Racial and Ethnic Differences in Prostate Cancer Survivors’ Perceived Engagement in Treatment Decision-Making
We examined prostate cancer patients’ perceived engagement in treatment decision-making and associated factors by race/ethnicity in a multiethnic sample.
We identified patients through the California Cancer Registry. Patients completed a cross-sectional telephone interview in English, Spanish, Cantonese, or Mandarin. Multivariable logistic regression models, stratified by race/ethnicity, estimated the associations of patient demographic and health status characteristics on (1) doctor asked patient to help decide treatment plan and (2) patient and doctor worked out a treatment plan together.
We included 855 prostate cancer patients: African American (19%), Asian American (15%), Latino (24%), and White (42%). Asian American patients were less likely than White patients to report that their doctors asked them to help decide a treatment plan (OR = 0.31; 95% CI = 0.18–0.53) and that they worked out a treatment plan with their doctors (OR = 0.54; 95% CI = 0.33–0.90). Language of interview was a significant contributing factor in stratified analysis for both outcomes.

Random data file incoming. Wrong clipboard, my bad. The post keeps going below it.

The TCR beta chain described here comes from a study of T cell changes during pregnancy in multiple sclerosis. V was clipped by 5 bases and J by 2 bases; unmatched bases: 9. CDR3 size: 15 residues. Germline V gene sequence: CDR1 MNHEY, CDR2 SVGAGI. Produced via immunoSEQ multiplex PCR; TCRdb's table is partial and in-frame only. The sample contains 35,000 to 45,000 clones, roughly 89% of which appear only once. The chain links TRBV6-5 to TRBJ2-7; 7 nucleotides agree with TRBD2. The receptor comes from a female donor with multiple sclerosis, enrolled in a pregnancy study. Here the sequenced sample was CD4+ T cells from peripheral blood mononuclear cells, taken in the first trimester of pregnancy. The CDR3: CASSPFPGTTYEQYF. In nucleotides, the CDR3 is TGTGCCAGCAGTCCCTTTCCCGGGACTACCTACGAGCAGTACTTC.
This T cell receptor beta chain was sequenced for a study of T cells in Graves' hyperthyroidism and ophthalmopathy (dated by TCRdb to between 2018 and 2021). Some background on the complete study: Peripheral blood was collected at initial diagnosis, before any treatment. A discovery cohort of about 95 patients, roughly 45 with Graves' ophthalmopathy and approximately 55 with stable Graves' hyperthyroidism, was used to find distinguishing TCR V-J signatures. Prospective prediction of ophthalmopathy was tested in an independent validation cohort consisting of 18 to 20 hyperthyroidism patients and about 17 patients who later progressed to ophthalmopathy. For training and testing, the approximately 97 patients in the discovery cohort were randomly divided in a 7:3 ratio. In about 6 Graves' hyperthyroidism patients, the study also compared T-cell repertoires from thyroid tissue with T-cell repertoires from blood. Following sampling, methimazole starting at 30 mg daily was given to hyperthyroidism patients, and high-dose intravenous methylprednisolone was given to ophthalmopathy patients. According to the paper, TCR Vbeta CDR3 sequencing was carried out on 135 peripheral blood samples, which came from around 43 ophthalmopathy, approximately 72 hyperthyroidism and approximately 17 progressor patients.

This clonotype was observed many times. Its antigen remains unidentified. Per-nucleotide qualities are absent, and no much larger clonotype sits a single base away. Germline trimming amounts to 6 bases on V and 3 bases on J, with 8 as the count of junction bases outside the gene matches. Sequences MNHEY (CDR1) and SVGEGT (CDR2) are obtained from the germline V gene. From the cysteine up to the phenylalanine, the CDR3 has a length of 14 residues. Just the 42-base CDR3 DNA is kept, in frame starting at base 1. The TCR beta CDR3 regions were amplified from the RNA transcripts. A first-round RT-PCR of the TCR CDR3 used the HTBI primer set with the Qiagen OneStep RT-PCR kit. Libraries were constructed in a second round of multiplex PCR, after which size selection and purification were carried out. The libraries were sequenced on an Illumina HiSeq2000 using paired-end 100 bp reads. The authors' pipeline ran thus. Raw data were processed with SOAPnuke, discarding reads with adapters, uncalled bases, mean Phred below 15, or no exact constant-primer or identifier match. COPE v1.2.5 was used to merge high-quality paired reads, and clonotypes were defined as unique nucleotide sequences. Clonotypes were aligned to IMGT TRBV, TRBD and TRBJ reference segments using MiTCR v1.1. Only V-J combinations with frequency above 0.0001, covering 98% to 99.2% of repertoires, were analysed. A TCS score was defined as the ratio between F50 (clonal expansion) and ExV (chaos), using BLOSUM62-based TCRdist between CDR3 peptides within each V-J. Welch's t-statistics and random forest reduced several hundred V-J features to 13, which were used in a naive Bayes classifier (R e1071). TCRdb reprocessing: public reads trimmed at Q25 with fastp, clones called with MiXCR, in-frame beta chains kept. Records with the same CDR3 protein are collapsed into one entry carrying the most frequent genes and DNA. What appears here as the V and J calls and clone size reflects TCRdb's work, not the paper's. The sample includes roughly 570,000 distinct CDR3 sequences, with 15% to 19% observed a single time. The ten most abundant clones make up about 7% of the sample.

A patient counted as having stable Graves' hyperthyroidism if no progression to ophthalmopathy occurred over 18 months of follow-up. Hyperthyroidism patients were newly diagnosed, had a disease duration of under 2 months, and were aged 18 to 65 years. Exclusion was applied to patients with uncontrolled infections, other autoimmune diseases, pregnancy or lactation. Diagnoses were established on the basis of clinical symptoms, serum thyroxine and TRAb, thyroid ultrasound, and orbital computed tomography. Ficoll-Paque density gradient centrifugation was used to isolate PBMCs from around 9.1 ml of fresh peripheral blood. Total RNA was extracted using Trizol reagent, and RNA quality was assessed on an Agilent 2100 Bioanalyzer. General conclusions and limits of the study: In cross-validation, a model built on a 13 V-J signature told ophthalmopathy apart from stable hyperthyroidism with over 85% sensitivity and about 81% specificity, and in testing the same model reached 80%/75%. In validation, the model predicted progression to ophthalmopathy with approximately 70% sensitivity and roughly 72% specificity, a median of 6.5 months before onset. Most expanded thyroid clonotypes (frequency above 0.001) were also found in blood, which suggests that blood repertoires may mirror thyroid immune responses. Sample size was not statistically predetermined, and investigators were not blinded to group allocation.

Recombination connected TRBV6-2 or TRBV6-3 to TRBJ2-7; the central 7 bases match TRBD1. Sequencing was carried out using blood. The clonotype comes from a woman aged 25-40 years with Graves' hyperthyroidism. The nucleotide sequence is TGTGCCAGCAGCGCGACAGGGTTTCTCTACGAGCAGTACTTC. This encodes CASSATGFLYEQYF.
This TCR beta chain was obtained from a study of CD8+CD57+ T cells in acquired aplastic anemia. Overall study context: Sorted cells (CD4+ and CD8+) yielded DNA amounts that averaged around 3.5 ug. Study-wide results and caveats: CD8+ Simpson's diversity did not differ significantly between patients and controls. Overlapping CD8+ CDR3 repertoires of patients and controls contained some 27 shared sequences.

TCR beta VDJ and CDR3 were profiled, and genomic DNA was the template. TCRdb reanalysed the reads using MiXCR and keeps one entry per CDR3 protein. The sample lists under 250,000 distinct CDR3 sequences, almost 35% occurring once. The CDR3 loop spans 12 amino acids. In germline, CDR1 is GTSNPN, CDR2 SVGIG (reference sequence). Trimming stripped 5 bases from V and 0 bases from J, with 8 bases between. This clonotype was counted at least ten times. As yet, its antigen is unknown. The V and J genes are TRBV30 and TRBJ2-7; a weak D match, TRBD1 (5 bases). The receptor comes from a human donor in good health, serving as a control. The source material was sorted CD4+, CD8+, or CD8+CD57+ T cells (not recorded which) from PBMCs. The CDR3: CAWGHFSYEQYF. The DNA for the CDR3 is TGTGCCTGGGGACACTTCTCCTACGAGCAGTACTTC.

Asian American prostate cancer patients reported less engagement in treatment decision-making, with Chinese language being a significant contributing factor. Future research should identify patient-centered strategies that effectively engage underserved patients and support healthcare providers in shared decision-making with multiethnic and multilingual patients.
KeywordsProstate cancer Treatment decision-making Disparities Men Engagement
Compliance with Ethical Standards
All study activities were approved by the University of California, San Francisco Institutional Review Board.
All procedures performed in studies involving human participants were in accordance with the ethical standards of the institutional and/or national research committee and with the 1964 Helsinki declaration and its later amendments or comparable ethical standards.
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